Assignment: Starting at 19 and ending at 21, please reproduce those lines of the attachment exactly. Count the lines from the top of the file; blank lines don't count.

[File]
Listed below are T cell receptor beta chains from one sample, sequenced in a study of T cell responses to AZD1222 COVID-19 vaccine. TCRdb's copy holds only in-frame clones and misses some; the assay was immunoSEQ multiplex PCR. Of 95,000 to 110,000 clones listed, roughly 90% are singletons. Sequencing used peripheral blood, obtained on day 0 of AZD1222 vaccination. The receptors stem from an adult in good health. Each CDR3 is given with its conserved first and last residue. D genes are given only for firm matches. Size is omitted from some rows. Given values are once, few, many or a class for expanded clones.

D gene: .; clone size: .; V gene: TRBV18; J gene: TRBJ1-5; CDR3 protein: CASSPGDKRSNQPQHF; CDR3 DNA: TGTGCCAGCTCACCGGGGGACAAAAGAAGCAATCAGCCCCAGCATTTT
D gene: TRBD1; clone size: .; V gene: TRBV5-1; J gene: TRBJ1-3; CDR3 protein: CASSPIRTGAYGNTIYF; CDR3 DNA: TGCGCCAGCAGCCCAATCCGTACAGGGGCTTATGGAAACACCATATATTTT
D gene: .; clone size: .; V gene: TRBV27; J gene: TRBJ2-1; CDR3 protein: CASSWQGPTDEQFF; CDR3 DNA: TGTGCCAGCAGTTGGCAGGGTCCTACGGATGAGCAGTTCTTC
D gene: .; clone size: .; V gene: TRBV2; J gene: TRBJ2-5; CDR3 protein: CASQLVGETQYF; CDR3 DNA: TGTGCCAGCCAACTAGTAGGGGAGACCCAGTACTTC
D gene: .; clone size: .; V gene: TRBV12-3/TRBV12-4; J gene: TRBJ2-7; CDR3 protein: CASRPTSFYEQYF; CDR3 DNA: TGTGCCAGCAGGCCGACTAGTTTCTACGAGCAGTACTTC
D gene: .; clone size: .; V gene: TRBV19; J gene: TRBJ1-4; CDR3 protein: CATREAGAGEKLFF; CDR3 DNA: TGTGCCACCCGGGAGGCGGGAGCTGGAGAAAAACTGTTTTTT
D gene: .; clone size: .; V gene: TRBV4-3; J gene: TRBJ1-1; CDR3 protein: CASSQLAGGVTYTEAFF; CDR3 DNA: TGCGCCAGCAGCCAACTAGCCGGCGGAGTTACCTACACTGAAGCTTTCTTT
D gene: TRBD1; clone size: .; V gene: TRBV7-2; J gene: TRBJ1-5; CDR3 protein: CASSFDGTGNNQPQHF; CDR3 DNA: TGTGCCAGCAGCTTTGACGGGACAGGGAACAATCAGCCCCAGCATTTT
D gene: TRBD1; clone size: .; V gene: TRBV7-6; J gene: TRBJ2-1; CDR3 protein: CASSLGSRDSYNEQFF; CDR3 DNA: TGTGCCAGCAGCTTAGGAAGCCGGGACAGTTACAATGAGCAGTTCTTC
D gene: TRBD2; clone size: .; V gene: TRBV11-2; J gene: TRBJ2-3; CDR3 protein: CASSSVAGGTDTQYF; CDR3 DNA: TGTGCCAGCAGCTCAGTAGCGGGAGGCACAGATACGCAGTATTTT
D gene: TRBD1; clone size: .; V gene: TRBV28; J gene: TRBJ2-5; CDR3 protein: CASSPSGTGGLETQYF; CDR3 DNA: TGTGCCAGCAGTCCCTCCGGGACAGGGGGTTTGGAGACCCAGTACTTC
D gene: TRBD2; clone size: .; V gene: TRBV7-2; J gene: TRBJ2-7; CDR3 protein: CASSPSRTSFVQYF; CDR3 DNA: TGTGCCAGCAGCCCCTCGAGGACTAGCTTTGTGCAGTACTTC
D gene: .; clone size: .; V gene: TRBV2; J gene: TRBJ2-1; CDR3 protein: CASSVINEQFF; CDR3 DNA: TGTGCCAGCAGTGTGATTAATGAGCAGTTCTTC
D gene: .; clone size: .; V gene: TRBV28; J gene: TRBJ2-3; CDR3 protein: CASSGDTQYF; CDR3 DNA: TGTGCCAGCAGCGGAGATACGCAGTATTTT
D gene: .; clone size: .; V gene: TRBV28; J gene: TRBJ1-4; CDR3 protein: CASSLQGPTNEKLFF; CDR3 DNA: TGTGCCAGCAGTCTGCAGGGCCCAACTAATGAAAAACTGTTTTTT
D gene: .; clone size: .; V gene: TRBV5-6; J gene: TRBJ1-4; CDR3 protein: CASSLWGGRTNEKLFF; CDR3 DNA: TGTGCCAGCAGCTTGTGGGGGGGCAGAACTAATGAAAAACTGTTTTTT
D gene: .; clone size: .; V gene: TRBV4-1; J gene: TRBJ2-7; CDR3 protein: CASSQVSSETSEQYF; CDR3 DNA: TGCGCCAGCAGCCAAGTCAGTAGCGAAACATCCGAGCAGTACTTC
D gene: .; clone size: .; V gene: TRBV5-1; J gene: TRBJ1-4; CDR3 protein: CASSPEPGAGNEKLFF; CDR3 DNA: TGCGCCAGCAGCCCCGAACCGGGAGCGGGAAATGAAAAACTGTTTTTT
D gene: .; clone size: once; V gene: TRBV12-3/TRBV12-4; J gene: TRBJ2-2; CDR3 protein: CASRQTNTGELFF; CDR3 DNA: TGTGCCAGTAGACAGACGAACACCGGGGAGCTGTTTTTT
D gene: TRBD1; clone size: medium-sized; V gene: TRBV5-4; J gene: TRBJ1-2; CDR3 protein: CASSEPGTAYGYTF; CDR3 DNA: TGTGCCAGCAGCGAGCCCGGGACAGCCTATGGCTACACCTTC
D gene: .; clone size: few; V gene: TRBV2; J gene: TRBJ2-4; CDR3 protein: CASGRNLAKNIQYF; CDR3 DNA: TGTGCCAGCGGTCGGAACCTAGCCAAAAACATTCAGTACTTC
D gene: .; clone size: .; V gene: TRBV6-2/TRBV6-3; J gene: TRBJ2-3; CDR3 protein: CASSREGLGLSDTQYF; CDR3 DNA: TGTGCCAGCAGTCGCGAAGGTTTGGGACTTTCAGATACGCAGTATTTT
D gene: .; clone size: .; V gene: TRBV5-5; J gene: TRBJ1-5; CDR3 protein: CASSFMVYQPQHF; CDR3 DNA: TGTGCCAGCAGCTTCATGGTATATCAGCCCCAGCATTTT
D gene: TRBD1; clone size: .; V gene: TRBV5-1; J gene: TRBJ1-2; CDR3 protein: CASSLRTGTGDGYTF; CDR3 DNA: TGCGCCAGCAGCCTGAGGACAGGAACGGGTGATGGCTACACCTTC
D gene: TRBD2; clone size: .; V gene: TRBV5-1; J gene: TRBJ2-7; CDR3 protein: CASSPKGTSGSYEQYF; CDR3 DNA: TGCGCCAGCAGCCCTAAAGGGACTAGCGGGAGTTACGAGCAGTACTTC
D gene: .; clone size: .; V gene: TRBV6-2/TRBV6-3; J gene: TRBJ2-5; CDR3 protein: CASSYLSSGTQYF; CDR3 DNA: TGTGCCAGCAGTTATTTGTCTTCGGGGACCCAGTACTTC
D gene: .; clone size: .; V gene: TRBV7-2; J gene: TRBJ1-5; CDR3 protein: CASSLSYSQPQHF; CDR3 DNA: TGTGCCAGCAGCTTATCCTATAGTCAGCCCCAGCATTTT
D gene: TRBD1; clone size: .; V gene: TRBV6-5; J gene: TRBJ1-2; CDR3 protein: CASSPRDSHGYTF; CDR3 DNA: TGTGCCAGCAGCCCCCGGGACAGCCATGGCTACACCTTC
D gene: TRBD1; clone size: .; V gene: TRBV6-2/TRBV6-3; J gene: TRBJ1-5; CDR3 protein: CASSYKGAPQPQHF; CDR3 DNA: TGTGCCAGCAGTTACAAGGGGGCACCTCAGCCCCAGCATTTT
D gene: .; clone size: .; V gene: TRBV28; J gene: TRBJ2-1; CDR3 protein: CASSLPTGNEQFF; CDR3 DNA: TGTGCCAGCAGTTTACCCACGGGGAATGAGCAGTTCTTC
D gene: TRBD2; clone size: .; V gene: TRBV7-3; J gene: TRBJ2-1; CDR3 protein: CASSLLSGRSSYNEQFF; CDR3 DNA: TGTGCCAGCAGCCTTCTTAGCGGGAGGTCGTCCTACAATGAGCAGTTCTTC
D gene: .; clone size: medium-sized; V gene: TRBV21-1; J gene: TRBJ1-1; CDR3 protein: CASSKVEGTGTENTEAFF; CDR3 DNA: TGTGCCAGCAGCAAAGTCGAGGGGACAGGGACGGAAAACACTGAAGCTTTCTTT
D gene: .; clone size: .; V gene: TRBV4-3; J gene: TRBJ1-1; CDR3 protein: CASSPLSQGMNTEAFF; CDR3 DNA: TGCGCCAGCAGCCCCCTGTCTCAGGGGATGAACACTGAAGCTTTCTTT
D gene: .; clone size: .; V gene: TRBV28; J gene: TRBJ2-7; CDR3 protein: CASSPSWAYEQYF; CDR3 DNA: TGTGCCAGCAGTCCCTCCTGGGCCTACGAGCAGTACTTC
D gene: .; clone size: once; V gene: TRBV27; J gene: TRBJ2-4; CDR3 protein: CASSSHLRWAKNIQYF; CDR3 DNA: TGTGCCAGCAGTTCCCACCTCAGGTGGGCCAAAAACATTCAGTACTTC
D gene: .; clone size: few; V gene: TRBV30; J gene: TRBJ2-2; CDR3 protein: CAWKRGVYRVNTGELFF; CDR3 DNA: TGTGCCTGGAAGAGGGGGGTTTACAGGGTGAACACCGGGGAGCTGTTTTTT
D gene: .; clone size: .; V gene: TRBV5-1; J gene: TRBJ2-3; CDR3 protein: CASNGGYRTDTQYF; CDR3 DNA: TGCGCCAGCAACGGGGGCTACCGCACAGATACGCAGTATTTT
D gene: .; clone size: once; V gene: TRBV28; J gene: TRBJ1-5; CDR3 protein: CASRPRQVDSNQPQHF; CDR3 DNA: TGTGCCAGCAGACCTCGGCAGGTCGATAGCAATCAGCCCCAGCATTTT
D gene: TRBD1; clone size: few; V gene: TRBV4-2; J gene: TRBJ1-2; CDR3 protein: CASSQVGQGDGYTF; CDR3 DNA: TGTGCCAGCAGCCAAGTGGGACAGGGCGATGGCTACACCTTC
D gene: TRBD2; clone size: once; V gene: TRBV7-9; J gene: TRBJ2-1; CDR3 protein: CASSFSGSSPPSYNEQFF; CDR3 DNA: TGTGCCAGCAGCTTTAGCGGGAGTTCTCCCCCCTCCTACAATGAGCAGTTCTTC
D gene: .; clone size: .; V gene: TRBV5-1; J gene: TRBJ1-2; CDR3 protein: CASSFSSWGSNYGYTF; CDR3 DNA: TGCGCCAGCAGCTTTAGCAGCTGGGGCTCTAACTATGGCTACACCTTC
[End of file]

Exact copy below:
D gene: .; clone size: .; V gene: TRBV5-1; J gene: TRBJ1-4; CDR3 protein: CASSPEPGAGNEKLFF; CDR3 DNA: TGCGCCAGCAGCCCCGAACCGGGAGCGGGAAATGAAAAACTGTTTTTT
D gene: .; clone size: once; V gene: TRBV12-3/TRBV12-4; J gene: TRBJ2-2; CDR3 protein: CASRQTNTGELFF; CDR3 DNA: TGTGCCAGTAGACAGACGAACACCGGGGAGCTGTTTTTT
D gene: TRBD1; clone size: medium-sized; V gene: TRBV5-4; J gene: TRBJ1-2; CDR3 protein: CASSEPGTAYGYTF; CDR3 DNA: TGTGCCAGCAGCGAGCCCGGGACAGCCTATGGCTACACCTTC